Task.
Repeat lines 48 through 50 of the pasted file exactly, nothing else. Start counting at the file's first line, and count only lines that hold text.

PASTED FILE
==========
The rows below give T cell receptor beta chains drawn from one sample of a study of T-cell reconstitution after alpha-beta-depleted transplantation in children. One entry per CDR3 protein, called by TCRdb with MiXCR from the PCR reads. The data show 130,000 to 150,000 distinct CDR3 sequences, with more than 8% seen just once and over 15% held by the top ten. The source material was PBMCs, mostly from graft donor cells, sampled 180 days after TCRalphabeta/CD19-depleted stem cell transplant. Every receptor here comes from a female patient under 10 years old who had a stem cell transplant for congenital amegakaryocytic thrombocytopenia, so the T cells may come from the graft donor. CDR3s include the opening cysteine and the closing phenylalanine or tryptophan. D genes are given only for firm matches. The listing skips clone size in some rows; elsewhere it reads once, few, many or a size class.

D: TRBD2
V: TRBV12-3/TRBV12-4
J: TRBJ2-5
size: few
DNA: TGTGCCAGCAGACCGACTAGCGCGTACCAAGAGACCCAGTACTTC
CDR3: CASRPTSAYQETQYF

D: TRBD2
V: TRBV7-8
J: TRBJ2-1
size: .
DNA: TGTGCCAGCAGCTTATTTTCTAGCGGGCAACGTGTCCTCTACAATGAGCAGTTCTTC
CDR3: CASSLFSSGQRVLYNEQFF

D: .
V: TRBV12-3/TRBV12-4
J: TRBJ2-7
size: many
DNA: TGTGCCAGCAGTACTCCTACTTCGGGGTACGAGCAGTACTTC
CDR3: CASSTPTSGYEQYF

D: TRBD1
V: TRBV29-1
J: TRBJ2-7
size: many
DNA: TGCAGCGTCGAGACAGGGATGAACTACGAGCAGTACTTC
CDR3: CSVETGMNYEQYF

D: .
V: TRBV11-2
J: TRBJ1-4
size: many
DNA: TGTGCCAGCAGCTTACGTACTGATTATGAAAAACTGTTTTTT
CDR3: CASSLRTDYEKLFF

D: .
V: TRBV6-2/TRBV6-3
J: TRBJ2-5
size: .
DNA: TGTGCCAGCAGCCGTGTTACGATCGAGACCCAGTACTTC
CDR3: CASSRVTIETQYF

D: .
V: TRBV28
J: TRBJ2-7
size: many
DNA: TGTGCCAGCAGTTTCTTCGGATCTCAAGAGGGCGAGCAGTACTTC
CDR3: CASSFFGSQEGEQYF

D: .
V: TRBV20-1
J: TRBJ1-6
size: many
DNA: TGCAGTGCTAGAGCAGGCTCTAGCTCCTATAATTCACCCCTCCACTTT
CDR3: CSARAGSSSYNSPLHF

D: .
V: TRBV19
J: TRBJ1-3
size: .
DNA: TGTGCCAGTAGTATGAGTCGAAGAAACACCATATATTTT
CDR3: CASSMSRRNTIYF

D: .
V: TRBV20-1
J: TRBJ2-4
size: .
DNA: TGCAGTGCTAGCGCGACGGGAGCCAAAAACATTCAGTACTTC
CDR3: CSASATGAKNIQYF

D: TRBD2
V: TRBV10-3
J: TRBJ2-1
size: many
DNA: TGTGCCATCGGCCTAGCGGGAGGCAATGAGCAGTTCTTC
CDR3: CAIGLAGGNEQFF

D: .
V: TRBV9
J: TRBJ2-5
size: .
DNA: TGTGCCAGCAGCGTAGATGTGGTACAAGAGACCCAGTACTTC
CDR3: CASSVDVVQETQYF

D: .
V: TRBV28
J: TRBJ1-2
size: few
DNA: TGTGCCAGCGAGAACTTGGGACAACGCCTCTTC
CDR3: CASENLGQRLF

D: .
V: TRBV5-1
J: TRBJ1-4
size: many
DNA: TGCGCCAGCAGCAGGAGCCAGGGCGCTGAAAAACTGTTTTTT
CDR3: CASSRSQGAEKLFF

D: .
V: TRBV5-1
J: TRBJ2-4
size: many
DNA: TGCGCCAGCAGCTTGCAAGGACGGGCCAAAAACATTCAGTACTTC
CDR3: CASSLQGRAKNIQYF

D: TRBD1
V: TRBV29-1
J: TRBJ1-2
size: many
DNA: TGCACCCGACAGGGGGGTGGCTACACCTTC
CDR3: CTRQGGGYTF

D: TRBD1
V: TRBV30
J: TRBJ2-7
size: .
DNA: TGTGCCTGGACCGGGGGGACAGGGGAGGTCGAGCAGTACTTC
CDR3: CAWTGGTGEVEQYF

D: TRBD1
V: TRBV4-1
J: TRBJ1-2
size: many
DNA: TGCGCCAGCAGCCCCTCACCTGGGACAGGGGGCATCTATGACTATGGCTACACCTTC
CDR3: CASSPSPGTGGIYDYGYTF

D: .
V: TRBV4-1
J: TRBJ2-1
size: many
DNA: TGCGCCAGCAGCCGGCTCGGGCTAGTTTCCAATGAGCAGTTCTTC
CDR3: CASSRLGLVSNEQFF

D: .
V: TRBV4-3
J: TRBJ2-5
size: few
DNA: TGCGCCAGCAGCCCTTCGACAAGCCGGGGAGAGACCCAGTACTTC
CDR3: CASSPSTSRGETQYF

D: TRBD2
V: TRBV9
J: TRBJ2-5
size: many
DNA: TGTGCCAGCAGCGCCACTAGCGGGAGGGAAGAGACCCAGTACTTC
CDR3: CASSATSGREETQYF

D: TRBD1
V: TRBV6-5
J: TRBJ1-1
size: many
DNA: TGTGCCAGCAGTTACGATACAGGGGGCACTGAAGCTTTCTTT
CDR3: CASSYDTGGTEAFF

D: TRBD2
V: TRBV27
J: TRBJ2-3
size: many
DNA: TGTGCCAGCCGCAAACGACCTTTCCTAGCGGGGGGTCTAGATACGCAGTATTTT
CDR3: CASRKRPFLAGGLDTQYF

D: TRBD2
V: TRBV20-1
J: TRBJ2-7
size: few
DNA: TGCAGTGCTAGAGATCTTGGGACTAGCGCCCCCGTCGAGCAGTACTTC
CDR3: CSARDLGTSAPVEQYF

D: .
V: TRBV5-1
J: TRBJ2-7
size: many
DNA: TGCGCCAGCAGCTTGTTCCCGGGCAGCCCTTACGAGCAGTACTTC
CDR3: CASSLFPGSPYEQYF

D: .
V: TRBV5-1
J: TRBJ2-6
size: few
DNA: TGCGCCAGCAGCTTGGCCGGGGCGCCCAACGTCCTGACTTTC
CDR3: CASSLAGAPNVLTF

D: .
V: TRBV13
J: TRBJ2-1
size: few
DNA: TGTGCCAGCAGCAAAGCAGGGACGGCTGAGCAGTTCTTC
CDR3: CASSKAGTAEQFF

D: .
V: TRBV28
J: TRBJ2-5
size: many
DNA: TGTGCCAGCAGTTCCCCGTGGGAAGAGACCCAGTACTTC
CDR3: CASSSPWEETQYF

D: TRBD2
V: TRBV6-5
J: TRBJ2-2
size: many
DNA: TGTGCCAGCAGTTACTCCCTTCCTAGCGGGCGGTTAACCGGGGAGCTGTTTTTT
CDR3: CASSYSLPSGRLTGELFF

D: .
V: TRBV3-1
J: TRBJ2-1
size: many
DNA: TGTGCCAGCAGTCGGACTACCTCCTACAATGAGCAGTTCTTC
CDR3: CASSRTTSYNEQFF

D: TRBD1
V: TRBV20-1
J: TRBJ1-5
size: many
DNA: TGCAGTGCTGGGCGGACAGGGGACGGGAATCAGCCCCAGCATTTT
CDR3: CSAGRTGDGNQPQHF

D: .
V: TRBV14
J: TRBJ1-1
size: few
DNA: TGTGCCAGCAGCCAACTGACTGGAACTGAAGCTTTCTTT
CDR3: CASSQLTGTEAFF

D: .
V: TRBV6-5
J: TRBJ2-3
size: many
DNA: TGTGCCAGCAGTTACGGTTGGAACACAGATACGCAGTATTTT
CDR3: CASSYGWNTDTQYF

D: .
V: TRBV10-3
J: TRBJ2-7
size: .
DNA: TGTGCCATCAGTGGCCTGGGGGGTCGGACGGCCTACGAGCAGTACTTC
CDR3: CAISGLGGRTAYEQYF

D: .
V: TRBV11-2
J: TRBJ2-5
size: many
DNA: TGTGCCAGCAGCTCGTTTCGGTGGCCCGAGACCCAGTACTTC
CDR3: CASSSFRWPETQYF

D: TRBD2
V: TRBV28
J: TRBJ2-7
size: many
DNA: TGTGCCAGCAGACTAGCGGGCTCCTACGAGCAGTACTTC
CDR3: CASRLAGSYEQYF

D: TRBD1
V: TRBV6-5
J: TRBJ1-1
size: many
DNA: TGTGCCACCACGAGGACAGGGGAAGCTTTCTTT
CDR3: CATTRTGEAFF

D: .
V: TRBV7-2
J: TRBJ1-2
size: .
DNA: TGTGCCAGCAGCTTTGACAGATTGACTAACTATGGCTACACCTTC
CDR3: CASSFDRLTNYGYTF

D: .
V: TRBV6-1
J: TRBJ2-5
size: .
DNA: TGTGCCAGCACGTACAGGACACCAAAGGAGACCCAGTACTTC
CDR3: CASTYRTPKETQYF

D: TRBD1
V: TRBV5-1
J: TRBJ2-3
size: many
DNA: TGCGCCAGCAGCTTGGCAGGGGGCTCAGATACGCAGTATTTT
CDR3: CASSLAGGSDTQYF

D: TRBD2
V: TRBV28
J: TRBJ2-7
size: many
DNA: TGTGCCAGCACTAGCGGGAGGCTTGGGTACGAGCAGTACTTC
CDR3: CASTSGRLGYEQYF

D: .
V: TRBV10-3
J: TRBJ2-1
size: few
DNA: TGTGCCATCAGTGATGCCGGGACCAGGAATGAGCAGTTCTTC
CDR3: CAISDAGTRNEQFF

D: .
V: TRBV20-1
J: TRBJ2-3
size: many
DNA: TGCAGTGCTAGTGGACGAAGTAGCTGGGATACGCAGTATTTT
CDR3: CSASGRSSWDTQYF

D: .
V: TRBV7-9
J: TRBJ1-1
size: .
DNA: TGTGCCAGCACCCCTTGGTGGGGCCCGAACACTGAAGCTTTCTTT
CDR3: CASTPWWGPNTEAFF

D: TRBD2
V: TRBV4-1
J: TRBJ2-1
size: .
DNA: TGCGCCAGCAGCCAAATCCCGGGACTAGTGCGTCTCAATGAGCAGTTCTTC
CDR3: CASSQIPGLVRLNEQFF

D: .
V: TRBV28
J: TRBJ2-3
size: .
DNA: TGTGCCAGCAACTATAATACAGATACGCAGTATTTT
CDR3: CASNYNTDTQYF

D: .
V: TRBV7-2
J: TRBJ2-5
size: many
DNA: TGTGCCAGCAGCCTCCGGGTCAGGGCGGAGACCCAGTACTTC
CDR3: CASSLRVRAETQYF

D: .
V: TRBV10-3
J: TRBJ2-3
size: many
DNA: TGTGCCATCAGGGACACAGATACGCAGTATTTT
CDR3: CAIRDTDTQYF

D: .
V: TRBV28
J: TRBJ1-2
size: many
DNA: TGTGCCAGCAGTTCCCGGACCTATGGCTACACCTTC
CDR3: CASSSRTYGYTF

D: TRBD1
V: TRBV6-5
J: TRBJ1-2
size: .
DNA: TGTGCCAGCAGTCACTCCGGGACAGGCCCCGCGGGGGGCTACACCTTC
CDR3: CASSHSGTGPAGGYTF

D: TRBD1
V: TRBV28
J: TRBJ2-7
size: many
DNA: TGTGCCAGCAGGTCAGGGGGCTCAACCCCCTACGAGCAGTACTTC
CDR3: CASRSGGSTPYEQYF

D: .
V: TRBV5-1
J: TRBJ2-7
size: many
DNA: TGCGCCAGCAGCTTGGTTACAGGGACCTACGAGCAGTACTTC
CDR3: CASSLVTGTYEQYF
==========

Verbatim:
DNA: TGCAGTGCTAGAGCAGGCTCTAGCTCCTATAATTCACCCCTCCACTTT
CDR3: CSARAGSSSYNSPLHF

D: .